Found in section 395 of the FMCSRs, hours-of-service regulations are the laws that govern the working hours of commercial vehicle drivers in the US. While these are binding, hours of service violations aren’t uncommon. They are particularly prevalent in the trucking industry and are a leading cause of truck accidents across the country, including Nevada.
Let’s discuss more about it…
Hours of Service Regulations in Nevada
Nevada hours-of-service regulations assert that a commercial freight driver must follow these conditions while on active duty:
- 11-Hour Shift – Truck drivers must not drive for more than 11 hours during a 10-hour work shift.
- Half-an-Hour Break –The drivers must rest for at least 30 minutes after being behind the wheel for eight hours without a half an hour (or longer) break. They are entitled to these rest breaks even if they have taken smaller breaks during the eight-hour period.
- 10 Hours Off – After driving for 11 hours straight, every truck driver must get a consecutive 10-hour rest/off before returning to duty.
- 60-Hour Driving Limit – Hours of service regulations prohibit truckers from driving for more than 60 hours (in total, with rests) in a 7-day or 70 hours in an eight-day period. Each seven or eight-day period must be followed by a 34-hour (at least) rest period.
- Sleeper Berth Use – The law allows drivers to split their 10-hour break into two periods, provided they spend at least seven hours (consecutively) in the sleeper berth. The second period – at least two hours long – may be spent inside or outside the berth. The pairing, however, must combine to make 10 hours.
Are There Any Exceptions to Hours of Service Regulations in Nevada?
In Nevada and elsewhere in the country, truck drivers are exempted from the hours of service regulations under a few conditions. These include:
- Short Haul Trips – When driving within the 150-mile radius of their primary work location. However, their shifts must not exceed 14 hours.
- Adverse Conditions – During adverse conditions for driving, the law allows truckers to extend their 11 and 14-hour shift limits for up to 2 hours.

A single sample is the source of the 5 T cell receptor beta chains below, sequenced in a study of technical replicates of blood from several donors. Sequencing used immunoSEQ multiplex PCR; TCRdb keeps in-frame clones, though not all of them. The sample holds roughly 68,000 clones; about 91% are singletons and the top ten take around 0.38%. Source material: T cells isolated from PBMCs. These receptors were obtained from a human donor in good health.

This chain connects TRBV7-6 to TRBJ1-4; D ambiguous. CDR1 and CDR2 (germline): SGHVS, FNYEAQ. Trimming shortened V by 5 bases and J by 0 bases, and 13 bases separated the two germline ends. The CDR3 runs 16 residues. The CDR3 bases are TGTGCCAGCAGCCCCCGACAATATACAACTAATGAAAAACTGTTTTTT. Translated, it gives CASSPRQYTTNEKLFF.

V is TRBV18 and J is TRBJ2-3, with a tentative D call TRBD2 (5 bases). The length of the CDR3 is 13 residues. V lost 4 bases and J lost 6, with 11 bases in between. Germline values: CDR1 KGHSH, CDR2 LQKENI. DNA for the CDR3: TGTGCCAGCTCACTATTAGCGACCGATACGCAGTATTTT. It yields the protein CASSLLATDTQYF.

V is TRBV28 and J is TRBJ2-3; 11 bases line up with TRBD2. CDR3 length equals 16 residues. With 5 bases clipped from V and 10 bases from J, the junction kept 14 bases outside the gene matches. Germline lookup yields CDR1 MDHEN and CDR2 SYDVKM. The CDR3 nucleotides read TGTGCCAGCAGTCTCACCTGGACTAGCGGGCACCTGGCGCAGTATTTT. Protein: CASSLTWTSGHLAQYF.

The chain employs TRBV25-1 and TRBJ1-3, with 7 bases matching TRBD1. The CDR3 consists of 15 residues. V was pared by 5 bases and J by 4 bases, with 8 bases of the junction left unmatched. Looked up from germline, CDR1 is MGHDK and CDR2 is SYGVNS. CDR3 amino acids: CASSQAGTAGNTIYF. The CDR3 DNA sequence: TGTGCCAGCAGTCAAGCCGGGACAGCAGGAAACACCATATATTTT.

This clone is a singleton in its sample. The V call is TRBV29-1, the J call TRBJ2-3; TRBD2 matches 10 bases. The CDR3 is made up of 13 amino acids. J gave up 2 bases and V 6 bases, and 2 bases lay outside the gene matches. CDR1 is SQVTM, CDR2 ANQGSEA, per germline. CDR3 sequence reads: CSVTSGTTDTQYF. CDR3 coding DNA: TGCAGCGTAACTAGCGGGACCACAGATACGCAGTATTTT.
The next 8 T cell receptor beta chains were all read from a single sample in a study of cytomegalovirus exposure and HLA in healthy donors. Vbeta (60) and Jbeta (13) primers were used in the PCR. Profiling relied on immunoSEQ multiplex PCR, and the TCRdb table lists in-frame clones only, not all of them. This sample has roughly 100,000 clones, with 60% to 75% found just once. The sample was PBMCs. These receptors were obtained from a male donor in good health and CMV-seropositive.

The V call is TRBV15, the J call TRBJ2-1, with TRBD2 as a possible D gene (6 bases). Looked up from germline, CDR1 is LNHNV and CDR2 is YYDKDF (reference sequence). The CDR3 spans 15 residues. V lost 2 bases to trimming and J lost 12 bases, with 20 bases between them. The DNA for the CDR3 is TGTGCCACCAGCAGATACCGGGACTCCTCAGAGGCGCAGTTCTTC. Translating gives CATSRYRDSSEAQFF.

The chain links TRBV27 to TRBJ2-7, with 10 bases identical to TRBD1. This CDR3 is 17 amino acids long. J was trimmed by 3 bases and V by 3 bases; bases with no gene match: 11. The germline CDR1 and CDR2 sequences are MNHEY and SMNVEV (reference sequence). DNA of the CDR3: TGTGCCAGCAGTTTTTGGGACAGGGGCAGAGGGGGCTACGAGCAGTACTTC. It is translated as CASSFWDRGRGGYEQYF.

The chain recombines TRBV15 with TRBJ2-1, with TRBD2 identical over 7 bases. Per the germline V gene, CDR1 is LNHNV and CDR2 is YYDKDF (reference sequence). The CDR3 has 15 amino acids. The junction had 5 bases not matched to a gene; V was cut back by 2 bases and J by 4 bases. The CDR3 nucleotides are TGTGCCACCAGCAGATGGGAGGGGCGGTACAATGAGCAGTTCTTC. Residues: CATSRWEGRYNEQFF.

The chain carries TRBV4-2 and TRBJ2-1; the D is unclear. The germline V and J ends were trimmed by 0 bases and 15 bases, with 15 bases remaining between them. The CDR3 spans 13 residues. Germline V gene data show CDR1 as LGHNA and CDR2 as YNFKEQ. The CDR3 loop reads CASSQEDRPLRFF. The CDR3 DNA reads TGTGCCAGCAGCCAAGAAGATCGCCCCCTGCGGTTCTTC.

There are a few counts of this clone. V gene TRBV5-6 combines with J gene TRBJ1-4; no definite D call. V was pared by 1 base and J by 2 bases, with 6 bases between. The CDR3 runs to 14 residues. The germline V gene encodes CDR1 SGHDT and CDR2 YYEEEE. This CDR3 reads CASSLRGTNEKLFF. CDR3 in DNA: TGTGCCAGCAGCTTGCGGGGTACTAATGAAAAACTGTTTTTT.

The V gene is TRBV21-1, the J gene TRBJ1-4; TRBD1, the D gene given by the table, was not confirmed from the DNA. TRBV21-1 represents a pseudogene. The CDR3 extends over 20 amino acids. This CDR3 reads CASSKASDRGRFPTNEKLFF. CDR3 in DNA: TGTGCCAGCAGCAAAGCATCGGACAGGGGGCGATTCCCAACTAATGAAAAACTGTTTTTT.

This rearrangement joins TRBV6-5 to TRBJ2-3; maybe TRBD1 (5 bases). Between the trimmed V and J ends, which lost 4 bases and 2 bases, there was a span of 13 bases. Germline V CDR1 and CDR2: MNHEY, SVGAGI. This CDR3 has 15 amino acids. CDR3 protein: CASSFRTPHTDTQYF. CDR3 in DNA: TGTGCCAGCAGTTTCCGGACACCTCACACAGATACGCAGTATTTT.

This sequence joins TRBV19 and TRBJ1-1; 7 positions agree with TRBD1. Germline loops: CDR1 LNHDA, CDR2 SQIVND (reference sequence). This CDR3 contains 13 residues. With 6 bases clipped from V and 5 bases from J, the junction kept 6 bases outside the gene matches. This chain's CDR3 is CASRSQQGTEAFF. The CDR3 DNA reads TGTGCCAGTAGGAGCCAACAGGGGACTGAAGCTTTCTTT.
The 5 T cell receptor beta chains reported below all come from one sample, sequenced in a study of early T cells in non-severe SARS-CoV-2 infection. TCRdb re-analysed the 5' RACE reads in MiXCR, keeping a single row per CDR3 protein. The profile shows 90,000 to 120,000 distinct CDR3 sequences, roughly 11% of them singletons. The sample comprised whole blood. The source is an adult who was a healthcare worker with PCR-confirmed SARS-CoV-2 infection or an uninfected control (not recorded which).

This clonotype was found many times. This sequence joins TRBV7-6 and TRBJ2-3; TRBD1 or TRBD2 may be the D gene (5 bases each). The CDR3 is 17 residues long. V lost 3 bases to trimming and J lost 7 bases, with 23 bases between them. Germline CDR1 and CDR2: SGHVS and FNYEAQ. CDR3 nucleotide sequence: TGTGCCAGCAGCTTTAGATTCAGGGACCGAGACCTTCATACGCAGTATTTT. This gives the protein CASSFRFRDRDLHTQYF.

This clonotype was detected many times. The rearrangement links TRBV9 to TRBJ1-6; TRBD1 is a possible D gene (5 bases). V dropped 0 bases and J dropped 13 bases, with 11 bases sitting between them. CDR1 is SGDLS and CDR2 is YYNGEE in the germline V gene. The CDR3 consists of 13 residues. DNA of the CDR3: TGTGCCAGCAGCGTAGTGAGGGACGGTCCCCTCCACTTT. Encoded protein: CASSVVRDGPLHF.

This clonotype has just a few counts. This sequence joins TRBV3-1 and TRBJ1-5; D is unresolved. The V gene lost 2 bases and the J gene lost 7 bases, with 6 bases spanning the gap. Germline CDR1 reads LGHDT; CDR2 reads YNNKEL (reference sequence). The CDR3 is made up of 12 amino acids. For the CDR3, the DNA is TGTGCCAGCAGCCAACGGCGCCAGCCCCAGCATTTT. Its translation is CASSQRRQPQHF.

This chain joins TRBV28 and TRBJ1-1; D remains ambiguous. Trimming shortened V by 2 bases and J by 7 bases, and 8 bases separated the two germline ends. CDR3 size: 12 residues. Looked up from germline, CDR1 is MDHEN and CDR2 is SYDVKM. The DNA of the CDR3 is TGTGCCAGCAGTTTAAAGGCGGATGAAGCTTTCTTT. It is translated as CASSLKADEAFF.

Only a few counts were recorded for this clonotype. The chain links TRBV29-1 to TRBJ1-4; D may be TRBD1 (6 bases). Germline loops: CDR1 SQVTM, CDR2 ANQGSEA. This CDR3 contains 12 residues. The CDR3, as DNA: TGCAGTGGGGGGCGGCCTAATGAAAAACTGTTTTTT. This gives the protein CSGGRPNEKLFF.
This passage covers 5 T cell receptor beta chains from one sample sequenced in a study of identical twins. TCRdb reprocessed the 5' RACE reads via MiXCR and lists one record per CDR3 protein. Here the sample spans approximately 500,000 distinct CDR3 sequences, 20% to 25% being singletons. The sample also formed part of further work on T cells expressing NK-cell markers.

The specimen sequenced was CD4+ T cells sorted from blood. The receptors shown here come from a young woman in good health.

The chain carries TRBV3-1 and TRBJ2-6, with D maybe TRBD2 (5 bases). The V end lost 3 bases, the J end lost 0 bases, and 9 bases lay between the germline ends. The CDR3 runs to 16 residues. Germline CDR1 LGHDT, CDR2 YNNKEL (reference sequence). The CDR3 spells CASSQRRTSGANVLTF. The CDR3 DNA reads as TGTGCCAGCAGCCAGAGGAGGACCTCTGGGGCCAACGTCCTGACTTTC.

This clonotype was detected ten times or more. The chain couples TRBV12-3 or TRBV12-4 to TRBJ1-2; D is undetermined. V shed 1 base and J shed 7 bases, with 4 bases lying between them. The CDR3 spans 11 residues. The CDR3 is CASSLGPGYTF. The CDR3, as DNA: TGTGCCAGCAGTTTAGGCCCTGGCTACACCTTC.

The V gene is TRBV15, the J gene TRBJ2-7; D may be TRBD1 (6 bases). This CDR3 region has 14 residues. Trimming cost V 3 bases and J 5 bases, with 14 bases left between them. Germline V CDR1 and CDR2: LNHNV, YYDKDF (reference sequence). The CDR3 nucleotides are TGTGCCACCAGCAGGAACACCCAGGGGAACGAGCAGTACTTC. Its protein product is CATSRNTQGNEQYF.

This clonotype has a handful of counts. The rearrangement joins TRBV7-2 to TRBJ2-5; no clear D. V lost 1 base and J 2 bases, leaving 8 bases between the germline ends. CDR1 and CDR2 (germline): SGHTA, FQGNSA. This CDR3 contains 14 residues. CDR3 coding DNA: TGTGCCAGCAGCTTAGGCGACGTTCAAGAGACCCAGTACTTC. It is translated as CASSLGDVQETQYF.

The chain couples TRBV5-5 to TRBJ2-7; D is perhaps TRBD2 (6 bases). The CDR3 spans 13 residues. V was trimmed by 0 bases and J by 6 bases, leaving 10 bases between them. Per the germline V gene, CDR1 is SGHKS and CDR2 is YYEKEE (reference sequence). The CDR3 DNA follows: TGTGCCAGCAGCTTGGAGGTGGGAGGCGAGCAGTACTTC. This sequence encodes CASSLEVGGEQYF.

Why It’s Important to Follow Hours of Service Regulations?
Strictly adhering to hours of service regulations is the most basic approach to reducing the risk of truck accidents, of which around 388,000 cases are reported across the country each year. Failure to abide by them increases the risk of accidents due to lack of sleep and excessive fatigue, which can lead to:
- Slowed reactions (increased reaction times)
- Being not fully aware of the surroundings
- Altered perceptions
- Impaired judgment
- Lowered inhibitions
Hours of service violations also increase the risk of potentially fatal accidents by contributing to reckless driving, wrong turns, and the driver falling asleep behind the wheel. Several studies have also confirmed that driving while feeling drowsy is as dangerous as driving under the influence.
Can You Face Penalties for Hours of Service Violations in Nevada?
Law enforcement personnel are legally entitled to ask truckers for their service logs and place them out of service if they are found guilty of violating hours of service regulations.
For those who may not know, being placed out of service means the driver has to spend 10 to 34 hours resting on the roadside or at a resting spot. Hours of service violations in Nevada can also lead to fines that typically range between $1,000 and $16,000. However, if the driver is found to be violating the hours of service while transporting hazardous materials, the fine can go up to $75,000.
Frequent or regular HOS violations can lead to more severe penalties against the driver and/or the trucking company.
Who’s Liable for Nevada Accidents Caused by Hours of Service Violations?
Determining liability for accidents caused for any reason (fatigue, lack of sleep, drowsiness, etc.) linked to HOS violations can be a little tricky. More than one party can be held liable in many cases. These may include:
- Truck Driver – For intentional HOS violations (typically applicable to independent truckers)
- Truck Company – When the truck driver in violation of the law is employed and not stopped/forced to work beyond the legal hours.
- Freight Company – If it didn’t stop the driver from HOS violations despite knowing about them or encouraging them to do so.
- Truck Owner – When they were aware of HOS violations by the person driving their truck.
Contact The Bourassa Law Group to Hire the Best Truck Accident Lawyers in Nevada
If you or a loved one is hit by a truck whose driver, you suspect, was not well-rested as per the HOS regulations, contact us to work with the best Nevada truck accident lawyers to file a lawsuit and get compensation for your damages.
Dial 1-800-870-8910 today for a free case evaluation!
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